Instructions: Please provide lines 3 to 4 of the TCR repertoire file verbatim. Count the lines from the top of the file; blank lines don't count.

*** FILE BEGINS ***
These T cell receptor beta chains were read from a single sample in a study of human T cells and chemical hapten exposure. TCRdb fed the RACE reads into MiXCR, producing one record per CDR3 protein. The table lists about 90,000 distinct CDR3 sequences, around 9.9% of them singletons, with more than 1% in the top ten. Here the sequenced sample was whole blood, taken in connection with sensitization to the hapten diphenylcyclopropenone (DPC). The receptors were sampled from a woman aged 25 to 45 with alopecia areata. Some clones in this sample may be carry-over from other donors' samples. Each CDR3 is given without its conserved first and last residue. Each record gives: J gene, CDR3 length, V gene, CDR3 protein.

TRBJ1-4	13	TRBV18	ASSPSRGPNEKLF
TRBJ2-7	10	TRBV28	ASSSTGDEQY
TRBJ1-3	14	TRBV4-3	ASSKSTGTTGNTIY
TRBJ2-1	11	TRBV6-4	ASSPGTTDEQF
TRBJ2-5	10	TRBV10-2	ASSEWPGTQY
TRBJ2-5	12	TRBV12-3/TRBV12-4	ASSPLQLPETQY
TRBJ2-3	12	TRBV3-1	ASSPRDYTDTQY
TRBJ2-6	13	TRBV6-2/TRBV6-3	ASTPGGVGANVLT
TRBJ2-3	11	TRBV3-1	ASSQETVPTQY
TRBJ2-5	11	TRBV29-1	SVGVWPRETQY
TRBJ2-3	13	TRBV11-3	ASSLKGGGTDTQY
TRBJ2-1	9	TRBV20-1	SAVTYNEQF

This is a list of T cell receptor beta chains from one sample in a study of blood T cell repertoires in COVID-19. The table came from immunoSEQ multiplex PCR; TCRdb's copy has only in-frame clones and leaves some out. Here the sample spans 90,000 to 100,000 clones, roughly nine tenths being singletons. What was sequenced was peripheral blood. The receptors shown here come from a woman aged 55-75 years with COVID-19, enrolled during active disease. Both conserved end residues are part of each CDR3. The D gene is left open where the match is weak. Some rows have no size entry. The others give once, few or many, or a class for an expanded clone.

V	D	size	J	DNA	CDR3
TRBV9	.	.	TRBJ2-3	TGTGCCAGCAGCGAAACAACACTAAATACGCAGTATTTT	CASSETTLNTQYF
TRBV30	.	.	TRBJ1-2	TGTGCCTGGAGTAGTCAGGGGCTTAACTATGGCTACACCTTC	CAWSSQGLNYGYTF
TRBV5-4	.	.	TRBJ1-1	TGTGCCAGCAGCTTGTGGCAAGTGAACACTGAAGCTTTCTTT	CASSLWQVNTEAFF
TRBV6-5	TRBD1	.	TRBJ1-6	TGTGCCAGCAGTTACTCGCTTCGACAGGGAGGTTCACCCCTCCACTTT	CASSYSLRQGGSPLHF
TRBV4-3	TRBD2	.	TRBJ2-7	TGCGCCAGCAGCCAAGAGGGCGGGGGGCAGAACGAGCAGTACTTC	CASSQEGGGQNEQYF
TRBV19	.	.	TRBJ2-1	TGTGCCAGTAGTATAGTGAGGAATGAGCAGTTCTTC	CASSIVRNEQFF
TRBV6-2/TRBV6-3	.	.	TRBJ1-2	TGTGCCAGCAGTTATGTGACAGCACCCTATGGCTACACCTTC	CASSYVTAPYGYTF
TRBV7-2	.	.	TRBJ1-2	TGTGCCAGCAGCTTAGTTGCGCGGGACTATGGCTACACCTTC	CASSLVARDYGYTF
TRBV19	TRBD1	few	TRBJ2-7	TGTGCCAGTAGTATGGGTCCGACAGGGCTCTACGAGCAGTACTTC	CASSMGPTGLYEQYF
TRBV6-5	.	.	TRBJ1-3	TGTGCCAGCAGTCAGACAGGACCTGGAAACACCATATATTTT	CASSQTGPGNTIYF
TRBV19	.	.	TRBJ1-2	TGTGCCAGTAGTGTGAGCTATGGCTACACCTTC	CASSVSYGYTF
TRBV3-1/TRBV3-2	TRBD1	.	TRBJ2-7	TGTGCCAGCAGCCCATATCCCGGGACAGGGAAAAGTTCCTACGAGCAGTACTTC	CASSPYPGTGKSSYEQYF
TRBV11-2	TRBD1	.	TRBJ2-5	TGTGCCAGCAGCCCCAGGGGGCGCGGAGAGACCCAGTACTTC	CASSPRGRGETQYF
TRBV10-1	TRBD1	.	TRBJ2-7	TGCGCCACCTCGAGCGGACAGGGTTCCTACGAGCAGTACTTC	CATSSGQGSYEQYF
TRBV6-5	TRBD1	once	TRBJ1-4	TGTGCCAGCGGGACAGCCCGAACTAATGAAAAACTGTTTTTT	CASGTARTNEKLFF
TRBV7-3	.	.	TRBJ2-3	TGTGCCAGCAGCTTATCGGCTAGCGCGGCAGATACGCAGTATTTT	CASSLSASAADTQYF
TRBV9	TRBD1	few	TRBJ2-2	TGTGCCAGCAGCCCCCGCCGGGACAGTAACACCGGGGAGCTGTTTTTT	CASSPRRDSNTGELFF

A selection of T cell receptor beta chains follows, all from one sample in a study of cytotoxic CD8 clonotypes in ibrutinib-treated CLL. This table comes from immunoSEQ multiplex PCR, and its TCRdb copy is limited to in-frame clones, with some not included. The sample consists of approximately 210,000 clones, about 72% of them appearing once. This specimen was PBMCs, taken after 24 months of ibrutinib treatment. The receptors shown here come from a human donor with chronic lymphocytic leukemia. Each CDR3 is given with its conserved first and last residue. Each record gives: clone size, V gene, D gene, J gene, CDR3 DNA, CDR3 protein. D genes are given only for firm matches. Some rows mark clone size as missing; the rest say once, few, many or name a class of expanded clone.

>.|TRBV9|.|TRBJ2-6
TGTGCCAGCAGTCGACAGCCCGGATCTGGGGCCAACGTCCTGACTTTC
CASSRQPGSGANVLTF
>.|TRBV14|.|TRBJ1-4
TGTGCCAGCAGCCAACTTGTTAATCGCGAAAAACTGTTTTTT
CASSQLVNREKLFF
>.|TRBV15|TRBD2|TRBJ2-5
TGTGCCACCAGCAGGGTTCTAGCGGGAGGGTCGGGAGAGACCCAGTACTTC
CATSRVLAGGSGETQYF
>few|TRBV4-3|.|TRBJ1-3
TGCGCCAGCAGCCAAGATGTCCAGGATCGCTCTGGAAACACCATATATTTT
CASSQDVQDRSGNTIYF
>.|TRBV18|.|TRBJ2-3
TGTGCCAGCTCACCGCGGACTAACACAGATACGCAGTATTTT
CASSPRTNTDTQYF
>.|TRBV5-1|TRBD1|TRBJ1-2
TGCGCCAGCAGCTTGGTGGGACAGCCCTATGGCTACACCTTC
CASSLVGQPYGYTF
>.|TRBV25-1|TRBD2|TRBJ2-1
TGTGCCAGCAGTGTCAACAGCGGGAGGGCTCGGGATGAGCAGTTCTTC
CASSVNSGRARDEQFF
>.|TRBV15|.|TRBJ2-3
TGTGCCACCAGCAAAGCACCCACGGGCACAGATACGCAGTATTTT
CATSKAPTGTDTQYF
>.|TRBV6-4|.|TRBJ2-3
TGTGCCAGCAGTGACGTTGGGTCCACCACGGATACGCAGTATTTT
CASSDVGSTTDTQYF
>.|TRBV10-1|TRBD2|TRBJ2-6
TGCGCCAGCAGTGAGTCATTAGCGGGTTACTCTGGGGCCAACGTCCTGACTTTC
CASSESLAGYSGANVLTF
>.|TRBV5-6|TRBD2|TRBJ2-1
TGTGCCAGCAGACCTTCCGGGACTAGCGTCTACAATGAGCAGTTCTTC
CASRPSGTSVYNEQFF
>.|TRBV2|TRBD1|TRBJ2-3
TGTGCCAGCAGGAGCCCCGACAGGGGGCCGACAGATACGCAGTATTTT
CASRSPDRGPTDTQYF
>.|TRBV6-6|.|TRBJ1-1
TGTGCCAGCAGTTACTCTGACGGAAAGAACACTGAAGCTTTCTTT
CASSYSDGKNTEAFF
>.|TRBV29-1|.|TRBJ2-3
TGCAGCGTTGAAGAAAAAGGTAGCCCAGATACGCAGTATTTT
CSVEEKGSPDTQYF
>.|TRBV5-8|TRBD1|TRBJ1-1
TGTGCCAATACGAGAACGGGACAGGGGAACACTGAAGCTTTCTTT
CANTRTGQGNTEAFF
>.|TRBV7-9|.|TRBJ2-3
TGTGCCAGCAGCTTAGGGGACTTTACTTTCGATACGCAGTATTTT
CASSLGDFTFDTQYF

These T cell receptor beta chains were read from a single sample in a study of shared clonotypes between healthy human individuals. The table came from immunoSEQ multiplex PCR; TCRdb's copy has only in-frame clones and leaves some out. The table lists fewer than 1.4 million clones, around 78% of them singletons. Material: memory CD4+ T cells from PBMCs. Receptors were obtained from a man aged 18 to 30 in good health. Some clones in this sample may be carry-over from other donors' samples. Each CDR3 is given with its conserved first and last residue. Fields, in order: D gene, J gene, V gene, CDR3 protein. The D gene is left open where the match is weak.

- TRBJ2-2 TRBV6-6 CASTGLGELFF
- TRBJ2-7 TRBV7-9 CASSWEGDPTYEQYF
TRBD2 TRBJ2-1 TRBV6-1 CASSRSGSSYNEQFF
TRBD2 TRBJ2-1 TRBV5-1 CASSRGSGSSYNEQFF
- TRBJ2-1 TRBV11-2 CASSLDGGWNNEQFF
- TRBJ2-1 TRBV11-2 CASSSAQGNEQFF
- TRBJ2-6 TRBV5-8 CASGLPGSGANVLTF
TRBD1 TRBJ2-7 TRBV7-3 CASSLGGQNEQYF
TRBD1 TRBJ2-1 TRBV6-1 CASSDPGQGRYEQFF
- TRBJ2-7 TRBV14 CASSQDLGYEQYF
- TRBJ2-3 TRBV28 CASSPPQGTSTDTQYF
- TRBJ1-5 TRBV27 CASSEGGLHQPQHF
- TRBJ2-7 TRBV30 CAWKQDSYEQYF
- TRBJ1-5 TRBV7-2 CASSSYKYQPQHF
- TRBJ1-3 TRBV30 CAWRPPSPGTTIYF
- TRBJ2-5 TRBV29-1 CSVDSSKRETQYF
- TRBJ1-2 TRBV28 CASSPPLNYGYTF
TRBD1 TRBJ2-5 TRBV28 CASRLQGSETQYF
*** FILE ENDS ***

TRBJ2-7	10	TRBV28	ASSSTGDEQY
TRBJ1-3	14	TRBV4-3	ASSKSTGTTGNTIY